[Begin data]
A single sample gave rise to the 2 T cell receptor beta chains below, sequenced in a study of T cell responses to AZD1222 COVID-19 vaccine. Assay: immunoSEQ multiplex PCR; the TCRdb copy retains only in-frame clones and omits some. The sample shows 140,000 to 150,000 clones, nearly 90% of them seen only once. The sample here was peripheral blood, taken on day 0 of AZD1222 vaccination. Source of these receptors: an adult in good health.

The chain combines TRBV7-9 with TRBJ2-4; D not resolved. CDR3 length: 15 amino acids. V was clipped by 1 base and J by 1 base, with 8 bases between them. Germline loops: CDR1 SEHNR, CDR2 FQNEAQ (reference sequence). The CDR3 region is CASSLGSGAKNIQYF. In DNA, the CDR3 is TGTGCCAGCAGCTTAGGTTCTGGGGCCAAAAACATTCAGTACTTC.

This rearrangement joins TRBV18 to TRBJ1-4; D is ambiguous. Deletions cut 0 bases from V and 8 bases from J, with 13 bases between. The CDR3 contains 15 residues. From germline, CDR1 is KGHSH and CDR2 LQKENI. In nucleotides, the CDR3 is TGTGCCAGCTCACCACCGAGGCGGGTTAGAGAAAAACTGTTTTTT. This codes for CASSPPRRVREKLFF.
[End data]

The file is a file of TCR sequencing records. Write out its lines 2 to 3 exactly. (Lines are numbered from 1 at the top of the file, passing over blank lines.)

The chain combines TRBV7-9 with TRBJ2-4; D not resolved. CDR3 length: 15 amino acids. V was clipped by 1 base and J by 1 base, with 8 bases between them. Germline loops: CDR1 SEHNR, CDR2 FQNEAQ (reference sequence). The CDR3 region is CASSLGSGAKNIQYF. In DNA, the CDR3 is TGTGCCAGCAGCTTAGGTTCTGGGGCCAAAAACATTCAGTACTTC.

This rearrangement joins TRBV18 to TRBJ1-4; D is ambiguous. Deletions cut 0 bases from V and 8 bases from J, with 13 bases between. The CDR3 contains 15 residues. From germline, CDR1 is KGHSH and CDR2 LQKENI. In nucleotides, the CDR3 is TGTGCCAGCTCACCACCGAGGCGGGTTAGAGAAAAACTGTTTTTT. This codes for CASSPPRRVREKLFF.